1. On the parameter browser panel, under the General tab change the fuel consumption model. Select from the drop down menu our newly created Hybrid_electric model.


Double check you're adding the model from your Workspace.

  1. Next, add a DCplug from Electrification.Electrical.Interfaces.DCPlug and connect this to the fuel consumption Hybrid_electric model.

  2. The engine model should look similar to the next figure.

  1. In order to compare hybrid versus the conventional propulsion model (ConstantAltitudeCruise) we need to parameterize the ShevellTurbofan_electric with the same sizing, i.e. sea level thrust, clearance of the engines to the ground, reference ratio for SFC, etc. On the right hand side panel, at the Sizing tab set the following parameters:
  • slsthrust = 13e3
  • wdryengineOverSlst = .Modelon.Units.Conversions.from_lbm(500)/(13e3)
  • sfcOverSfcref = 1
  • minGroundClearance = .Modelon.Units.Conversions.from_ft(2)

  1. Next, on the same sizing tab change the EngineDeck to the newly created LBR_electric and the RubGeo to LBR. Finally, select the body element and on the Mass and Inertia tab set m=0, since we are not considering the engine weight in this example.

Electrical Power🔗

We need to edit the electric distribution system Workspace.Electrical.Examples.Simple_hybrid_electric of the aircraft to include the electrification of the engines,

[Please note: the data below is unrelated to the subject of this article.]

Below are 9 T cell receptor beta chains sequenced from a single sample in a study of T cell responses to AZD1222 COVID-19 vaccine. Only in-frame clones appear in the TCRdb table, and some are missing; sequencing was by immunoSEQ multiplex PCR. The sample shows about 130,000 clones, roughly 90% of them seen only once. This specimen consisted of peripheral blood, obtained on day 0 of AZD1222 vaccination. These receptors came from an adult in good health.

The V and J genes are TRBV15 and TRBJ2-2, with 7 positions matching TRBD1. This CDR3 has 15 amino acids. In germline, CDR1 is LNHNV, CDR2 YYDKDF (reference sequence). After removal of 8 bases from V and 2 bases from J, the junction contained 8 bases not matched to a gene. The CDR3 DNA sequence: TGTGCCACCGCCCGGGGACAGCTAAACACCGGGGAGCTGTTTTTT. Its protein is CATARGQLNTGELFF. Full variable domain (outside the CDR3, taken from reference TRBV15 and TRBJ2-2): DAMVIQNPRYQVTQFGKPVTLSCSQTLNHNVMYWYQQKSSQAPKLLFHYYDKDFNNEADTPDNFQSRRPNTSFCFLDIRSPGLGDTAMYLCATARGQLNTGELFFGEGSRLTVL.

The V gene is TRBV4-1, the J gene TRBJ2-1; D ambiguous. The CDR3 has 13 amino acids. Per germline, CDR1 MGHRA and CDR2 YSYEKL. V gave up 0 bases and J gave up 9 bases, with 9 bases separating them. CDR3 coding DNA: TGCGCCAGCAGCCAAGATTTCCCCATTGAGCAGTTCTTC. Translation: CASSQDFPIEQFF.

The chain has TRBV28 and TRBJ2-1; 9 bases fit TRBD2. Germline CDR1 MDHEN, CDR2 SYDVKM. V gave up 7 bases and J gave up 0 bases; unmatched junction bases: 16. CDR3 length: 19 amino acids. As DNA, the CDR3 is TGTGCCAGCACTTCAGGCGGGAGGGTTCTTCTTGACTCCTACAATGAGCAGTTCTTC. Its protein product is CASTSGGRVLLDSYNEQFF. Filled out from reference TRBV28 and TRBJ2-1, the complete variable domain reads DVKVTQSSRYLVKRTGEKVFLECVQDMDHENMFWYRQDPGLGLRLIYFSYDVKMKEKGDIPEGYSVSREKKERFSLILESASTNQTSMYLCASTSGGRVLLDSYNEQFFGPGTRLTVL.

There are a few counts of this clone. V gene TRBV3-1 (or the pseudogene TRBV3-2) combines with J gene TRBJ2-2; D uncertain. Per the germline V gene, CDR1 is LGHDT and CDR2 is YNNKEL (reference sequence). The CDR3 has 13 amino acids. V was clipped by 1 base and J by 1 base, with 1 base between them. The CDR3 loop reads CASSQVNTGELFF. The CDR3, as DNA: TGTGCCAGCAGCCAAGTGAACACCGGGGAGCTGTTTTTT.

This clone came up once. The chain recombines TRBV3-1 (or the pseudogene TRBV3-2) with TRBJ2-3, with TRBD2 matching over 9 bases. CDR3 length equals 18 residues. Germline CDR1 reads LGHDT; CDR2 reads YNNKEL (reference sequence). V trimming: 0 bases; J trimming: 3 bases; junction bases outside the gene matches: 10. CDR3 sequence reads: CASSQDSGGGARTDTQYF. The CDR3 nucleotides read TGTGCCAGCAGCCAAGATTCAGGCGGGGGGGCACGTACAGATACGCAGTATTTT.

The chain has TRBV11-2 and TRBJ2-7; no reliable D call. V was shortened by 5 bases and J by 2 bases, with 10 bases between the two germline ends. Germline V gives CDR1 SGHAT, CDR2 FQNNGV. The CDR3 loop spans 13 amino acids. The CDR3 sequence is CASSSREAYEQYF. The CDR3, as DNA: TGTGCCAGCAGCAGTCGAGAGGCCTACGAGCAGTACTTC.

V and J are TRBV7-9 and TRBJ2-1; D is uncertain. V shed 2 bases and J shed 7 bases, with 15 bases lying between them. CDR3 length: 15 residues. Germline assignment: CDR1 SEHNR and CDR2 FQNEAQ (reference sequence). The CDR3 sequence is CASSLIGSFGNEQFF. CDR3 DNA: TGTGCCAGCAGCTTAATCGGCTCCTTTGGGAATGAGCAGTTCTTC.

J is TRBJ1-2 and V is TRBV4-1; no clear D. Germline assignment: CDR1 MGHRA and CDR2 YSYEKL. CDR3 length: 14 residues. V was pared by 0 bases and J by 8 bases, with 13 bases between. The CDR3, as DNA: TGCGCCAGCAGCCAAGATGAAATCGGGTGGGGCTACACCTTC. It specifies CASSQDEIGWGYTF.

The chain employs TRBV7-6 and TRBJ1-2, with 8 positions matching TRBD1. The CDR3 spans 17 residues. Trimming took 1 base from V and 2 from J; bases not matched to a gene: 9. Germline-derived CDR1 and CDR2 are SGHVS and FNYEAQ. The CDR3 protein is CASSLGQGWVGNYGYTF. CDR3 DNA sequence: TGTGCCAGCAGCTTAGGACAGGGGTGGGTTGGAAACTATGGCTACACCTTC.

1. Drag and drop a DCplug to connect the electric distribution system with the engines, a voltage source to provide the system the needed voltage for the power demanded and also a DCTripleSensor to watch on the power. The models can be found at,
  • DCplug : Electrification.Electrical.Interfaces.DCPlug
  • DCVoltage: Electrification.Electrical.DCVoltage
  • DCTripleSensor : Electrification.Electrical.DCTripleSensor
  1. Next, select the body model and at the Mass and Inertia tab change the mass of the electrical system m=100. The electric distribution system of the aircraft should look like the next figure.

For the purpose of this tutorial we have not added any battery system in order to be able to compare with the conventional system at the most fundamental level.


Power Model🔗

In the previous steps we have created the backbone elements to electrify our aircraft, now we need to implement and connect them.

  1. On the graphical interface of our power example Workspace.Power.Examples.BizJetB_electric change engine 5 and 6 to ShevellTurbofan_electric and the electric element to Simple_hybrid_electric, connect the DC plugs from the engines to the electric element.

  1. Finally we need to parameterize the power model in order to compare with our conventional propulsion example ConstantAltitudeCruise, change the fuel element by selecting it and choosing from the drop down menu VariableMass model, inspect the fuel element and select toMass model, set the vector r to {17,0,-1.7}


The toMass model sets spatial coordinates of the fuel tank, and will impact the flight dynamics.

Aircraft Model

  1. Next, at our aircraft example Workspace.Examples.BizjetB_electric change the power declaration to use our newly created power template

The Aircraft model also needs to be parameterized in order to compare with our conventional propulsion example ConstantAltitudeCruise, the main assumption here is the angle of attack being constant at L/D Maximum with the Shevell aircraft coefficients.